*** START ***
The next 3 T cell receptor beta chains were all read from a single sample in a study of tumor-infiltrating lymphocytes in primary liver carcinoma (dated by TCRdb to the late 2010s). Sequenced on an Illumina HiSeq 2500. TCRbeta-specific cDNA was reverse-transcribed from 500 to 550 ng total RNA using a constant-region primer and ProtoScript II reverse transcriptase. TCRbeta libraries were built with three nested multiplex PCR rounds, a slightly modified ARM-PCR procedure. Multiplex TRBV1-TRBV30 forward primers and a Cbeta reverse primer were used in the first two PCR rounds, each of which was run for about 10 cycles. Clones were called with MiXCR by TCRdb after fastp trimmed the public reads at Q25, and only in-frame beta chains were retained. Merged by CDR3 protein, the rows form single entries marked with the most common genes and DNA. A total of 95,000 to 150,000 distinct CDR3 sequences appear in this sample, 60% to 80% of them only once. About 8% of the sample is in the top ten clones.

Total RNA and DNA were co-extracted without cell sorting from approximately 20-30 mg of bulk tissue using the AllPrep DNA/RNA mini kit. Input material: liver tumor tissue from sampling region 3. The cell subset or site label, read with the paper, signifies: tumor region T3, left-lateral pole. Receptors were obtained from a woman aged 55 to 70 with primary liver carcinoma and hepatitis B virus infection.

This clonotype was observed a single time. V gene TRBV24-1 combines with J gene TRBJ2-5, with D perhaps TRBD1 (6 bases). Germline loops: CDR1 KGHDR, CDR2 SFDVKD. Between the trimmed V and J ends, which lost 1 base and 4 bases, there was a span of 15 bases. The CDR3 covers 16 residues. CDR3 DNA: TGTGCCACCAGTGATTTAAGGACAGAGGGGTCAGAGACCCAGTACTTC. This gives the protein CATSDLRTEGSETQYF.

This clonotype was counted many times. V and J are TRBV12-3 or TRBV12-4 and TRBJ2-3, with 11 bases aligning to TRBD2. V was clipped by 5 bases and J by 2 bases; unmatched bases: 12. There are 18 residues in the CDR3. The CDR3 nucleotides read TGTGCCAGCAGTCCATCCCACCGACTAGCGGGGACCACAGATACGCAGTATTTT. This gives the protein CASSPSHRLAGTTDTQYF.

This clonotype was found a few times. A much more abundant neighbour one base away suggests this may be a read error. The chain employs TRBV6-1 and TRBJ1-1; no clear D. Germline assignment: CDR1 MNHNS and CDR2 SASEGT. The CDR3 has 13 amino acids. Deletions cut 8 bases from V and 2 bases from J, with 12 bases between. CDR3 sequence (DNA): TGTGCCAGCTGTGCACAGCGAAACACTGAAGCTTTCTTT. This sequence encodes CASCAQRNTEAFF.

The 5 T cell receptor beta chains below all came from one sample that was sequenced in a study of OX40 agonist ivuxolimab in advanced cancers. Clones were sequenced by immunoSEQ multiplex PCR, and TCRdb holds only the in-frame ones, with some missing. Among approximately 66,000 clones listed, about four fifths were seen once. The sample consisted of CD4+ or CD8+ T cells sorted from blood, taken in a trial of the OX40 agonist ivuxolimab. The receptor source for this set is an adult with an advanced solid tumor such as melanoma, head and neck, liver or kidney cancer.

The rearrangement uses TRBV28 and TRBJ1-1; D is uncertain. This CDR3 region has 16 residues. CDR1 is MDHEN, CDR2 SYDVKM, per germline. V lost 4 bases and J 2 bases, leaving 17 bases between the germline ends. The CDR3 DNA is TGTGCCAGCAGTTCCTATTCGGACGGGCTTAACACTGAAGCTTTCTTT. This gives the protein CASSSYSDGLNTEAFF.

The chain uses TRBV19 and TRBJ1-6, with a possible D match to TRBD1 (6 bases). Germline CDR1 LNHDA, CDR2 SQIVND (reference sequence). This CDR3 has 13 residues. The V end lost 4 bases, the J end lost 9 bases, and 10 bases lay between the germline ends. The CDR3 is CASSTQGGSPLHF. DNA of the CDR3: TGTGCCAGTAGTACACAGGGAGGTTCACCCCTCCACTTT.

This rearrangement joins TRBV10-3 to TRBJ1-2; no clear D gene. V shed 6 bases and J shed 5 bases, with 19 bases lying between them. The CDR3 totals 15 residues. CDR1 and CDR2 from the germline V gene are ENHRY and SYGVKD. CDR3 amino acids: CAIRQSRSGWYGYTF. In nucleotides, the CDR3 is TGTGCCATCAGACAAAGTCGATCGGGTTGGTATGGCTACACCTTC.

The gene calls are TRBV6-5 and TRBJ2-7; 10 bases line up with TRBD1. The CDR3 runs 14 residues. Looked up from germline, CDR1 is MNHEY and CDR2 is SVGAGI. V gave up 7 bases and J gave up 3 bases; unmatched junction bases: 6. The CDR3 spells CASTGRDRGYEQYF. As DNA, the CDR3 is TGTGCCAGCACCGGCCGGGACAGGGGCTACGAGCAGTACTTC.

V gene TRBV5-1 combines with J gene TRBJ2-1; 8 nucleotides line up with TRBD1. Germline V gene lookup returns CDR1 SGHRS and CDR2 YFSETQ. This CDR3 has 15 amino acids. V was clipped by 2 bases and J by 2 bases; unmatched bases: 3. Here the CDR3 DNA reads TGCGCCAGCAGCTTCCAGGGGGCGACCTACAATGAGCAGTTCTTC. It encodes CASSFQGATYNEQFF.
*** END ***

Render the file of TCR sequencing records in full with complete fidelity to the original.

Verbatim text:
The next 3 T cell receptor beta chains were all read from a single sample in a study of tumor-infiltrating lymphocytes in primary liver carcinoma (dated by TCRdb to the late 2010s). Sequenced on an Illumina HiSeq 2500. TCRbeta-specific cDNA was reverse-transcribed from 500 to 550 ng total RNA using a constant-region primer and ProtoScript II reverse transcriptase. TCRbeta libraries were built with three nested multiplex PCR rounds, a slightly modified ARM-PCR procedure. Multiplex TRBV1-TRBV30 forward primers and a Cbeta reverse primer were used in the first two PCR rounds, each of which was run for about 10 cycles. Clones were called with MiXCR by TCRdb after fastp trimmed the public reads at Q25, and only in-frame beta chains were retained. Merged by CDR3 protein, the rows form single entries marked with the most common genes and DNA. A total of 95,000 to 150,000 distinct CDR3 sequences appear in this sample, 60% to 80% of them only once. About 8% of the sample is in the top ten clones.

Total RNA and DNA were co-extracted without cell sorting from approximately 20-30 mg of bulk tissue using the AllPrep DNA/RNA mini kit. Input material: liver tumor tissue from sampling region 3. The cell subset or site label, read with the paper, signifies: tumor region T3, left-lateral pole. Receptors were obtained from a woman aged 55 to 70 with primary liver carcinoma and hepatitis B virus infection.

This clonotype was observed a single time. V gene TRBV24-1 combines with J gene TRBJ2-5, with D perhaps TRBD1 (6 bases). Germline loops: CDR1 KGHDR, CDR2 SFDVKD. Between the trimmed V and J ends, which lost 1 base and 4 bases, there was a span of 15 bases. The CDR3 covers 16 residues. CDR3 DNA: TGTGCCACCAGTGATTTAAGGACAGAGGGGTCAGAGACCCAGTACTTC. This gives the protein CATSDLRTEGSETQYF.

This clonotype was counted many times. V and J are TRBV12-3 or TRBV12-4 and TRBJ2-3, with 11 bases aligning to TRBD2. V was clipped by 5 bases and J by 2 bases; unmatched bases: 12. There are 18 residues in the CDR3. The CDR3 nucleotides read TGTGCCAGCAGTCCATCCCACCGACTAGCGGGGACCACAGATACGCAGTATTTT. This gives the protein CASSPSHRLAGTTDTQYF.

This clonotype was found a few times. A much more abundant neighbour one base away suggests this may be a read error. The chain employs TRBV6-1 and TRBJ1-1; no clear D. Germline assignment: CDR1 MNHNS and CDR2 SASEGT. The CDR3 has 13 amino acids. Deletions cut 8 bases from V and 2 bases from J, with 12 bases between. CDR3 sequence (DNA): TGTGCCAGCTGTGCACAGCGAAACACTGAAGCTTTCTTT. This sequence encodes CASCAQRNTEAFF.

The 5 T cell receptor beta chains below all came from one sample that was sequenced in a study of OX40 agonist ivuxolimab in advanced cancers. Clones were sequenced by immunoSEQ multiplex PCR, and TCRdb holds only the in-frame ones, with some missing. Among approximately 66,000 clones listed, about four fifths were seen once. The sample consisted of CD4+ or CD8+ T cells sorted from blood, taken in a trial of the OX40 agonist ivuxolimab. The receptor source for this set is an adult with an advanced solid tumor such as melanoma, head and neck, liver or kidney cancer.

The rearrangement uses TRBV28 and TRBJ1-1; D is uncertain. This CDR3 region has 16 residues. CDR1 is MDHEN, CDR2 SYDVKM, per germline. V lost 4 bases and J 2 bases, leaving 17 bases between the germline ends. The CDR3 DNA is TGTGCCAGCAGTTCCTATTCGGACGGGCTTAACACTGAAGCTTTCTTT. This gives the protein CASSSYSDGLNTEAFF.

The chain uses TRBV19 and TRBJ1-6, with a possible D match to TRBD1 (6 bases). Germline CDR1 LNHDA, CDR2 SQIVND (reference sequence). This CDR3 has 13 residues. The V end lost 4 bases, the J end lost 9 bases, and 10 bases lay between the germline ends. The CDR3 is CASSTQGGSPLHF. DNA of the CDR3: TGTGCCAGTAGTACACAGGGAGGTTCACCCCTCCACTTT.

This rearrangement joins TRBV10-3 to TRBJ1-2; no clear D gene. V shed 6 bases and J shed 5 bases, with 19 bases lying between them. The CDR3 totals 15 residues. CDR1 and CDR2 from the germline V gene are ENHRY and SYGVKD. CDR3 amino acids: CAIRQSRSGWYGYTF. In nucleotides, the CDR3 is TGTGCCATCAGACAAAGTCGATCGGGTTGGTATGGCTACACCTTC.

The gene calls are TRBV6-5 and TRBJ2-7; 10 bases line up with TRBD1. The CDR3 runs 14 residues. Looked up from germline, CDR1 is MNHEY and CDR2 is SVGAGI. V gave up 7 bases and J gave up 3 bases; unmatched junction bases: 6. The CDR3 spells CASTGRDRGYEQYF. As DNA, the CDR3 is TGTGCCAGCACCGGCCGGGACAGGGGCTACGAGCAGTACTTC.

V gene TRBV5-1 combines with J gene TRBJ2-1; 8 nucleotides line up with TRBD1. Germline V gene lookup returns CDR1 SGHRS and CDR2 YFSETQ. This CDR3 has 15 amino acids. V was clipped by 2 bases and J by 2 bases; unmatched bases: 3. Here the CDR3 DNA reads TGCGCCAGCAGCTTCCAGGGGGCGACCTACAATGAGCAGTTCTTC. It encodes CASSFQGATYNEQFF.